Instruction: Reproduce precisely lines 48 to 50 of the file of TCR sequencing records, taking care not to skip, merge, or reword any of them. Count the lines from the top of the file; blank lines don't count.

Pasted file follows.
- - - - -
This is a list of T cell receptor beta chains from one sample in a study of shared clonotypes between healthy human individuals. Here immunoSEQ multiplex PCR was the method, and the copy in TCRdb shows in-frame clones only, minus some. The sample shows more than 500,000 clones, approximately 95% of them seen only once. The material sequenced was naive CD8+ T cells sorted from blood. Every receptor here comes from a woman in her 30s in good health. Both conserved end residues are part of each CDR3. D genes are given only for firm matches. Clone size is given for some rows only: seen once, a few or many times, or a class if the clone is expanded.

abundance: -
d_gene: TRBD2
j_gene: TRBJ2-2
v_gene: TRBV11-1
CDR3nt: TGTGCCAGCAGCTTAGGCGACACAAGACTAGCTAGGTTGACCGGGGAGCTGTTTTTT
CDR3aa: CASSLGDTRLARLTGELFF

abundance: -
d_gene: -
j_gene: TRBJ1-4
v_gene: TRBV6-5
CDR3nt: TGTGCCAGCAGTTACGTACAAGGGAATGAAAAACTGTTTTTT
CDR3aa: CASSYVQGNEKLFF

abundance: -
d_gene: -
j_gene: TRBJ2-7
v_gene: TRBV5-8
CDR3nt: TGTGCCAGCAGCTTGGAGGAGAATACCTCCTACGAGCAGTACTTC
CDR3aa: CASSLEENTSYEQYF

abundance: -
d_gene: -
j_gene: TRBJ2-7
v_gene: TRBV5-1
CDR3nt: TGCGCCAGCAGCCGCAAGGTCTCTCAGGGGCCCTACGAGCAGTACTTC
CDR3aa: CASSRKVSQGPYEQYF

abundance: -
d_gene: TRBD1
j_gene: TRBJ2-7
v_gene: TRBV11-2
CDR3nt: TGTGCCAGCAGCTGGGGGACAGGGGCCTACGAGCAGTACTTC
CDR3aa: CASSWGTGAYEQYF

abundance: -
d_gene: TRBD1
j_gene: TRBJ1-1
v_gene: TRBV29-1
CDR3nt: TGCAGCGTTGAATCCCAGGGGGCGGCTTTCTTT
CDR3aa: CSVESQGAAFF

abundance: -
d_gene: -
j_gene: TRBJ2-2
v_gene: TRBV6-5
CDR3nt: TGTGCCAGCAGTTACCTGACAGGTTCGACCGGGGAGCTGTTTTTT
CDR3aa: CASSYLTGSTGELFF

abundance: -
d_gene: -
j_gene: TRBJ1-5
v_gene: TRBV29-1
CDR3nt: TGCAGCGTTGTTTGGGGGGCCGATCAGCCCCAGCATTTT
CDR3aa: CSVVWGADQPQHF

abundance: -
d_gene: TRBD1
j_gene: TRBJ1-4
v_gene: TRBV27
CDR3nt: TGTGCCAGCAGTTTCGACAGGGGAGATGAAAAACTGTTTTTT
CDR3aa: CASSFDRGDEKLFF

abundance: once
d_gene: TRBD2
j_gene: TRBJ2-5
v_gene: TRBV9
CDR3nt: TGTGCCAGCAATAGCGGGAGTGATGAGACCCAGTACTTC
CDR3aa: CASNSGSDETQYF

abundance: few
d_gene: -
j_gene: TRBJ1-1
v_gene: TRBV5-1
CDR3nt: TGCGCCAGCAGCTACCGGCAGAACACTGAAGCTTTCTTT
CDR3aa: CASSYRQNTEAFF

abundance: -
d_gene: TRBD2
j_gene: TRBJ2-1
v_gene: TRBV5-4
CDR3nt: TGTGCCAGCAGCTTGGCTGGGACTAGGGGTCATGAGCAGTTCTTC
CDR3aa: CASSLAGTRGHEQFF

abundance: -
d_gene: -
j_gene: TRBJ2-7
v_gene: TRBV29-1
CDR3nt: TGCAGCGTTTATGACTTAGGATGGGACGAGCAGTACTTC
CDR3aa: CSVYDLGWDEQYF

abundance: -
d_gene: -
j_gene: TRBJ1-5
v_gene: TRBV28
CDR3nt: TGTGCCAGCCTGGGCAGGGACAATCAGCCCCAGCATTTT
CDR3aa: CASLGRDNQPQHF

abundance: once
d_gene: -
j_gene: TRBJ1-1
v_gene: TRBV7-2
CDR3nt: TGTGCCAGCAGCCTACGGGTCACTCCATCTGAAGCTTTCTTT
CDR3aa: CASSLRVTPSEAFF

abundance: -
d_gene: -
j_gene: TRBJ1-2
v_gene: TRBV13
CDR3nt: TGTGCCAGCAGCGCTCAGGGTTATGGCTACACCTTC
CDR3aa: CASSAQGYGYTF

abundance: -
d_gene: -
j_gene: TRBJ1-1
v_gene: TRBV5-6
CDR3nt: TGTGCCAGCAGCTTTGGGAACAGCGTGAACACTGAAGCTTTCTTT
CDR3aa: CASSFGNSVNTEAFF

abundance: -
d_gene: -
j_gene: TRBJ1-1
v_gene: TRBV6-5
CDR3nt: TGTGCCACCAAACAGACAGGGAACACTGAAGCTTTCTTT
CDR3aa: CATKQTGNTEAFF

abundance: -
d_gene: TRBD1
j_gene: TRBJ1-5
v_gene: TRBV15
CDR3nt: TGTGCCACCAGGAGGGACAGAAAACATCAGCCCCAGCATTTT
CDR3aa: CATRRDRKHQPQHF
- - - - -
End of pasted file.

CDR3nt: TGCAGCGTTGTTTGGGGGGCCGATCAGCCCCAGCATTTT
CDR3aa: CSVVWGADQPQHF

abundance: -